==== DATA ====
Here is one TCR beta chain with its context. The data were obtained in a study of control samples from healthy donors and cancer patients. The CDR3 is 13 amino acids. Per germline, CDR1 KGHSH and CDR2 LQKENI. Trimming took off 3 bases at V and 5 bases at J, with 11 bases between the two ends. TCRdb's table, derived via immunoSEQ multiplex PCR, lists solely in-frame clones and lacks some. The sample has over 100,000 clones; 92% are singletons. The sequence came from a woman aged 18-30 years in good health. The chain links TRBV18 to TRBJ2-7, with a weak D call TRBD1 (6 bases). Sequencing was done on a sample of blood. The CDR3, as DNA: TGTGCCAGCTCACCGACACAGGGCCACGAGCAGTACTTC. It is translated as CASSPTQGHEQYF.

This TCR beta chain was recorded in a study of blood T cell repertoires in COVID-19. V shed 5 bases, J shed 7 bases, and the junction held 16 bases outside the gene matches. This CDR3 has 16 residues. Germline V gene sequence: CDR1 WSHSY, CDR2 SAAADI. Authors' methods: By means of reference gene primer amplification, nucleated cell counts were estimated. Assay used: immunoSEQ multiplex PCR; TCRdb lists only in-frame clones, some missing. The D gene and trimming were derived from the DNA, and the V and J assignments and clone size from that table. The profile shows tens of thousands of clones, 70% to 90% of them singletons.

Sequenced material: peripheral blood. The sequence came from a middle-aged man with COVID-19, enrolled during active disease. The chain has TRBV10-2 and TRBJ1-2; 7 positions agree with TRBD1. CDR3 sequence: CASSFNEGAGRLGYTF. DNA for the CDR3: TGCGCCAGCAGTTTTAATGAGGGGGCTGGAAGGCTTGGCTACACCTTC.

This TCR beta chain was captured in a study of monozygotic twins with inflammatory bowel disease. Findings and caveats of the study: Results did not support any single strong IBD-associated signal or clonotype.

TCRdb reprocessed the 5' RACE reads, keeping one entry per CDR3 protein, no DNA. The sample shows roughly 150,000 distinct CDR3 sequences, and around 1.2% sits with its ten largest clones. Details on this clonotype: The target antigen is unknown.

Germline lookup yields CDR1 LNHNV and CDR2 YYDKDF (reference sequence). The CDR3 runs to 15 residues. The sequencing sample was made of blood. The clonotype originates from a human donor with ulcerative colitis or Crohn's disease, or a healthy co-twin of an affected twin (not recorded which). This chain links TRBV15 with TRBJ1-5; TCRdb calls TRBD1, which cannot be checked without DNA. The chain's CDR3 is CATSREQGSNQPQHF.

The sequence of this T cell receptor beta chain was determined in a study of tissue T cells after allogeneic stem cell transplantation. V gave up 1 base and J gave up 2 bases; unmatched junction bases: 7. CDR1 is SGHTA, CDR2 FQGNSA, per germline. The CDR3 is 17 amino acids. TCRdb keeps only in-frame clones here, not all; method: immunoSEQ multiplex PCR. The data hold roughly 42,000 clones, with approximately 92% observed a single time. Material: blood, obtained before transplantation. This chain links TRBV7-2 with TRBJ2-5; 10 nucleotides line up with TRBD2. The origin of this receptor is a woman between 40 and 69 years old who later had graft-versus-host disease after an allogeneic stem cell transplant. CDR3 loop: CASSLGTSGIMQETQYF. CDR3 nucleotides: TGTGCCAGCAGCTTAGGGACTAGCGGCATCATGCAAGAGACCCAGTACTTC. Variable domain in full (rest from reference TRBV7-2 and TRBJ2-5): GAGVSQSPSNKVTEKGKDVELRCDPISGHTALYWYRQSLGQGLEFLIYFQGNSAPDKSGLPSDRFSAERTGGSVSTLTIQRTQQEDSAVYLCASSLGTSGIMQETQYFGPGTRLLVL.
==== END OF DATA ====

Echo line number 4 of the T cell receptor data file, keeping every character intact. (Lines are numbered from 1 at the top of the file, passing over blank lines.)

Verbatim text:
This TCR beta chain was captured in a study of monozygotic twins with inflammatory bowel disease. Findings and caveats of the study: Results did not support any single strong IBD-associated signal or clonotype.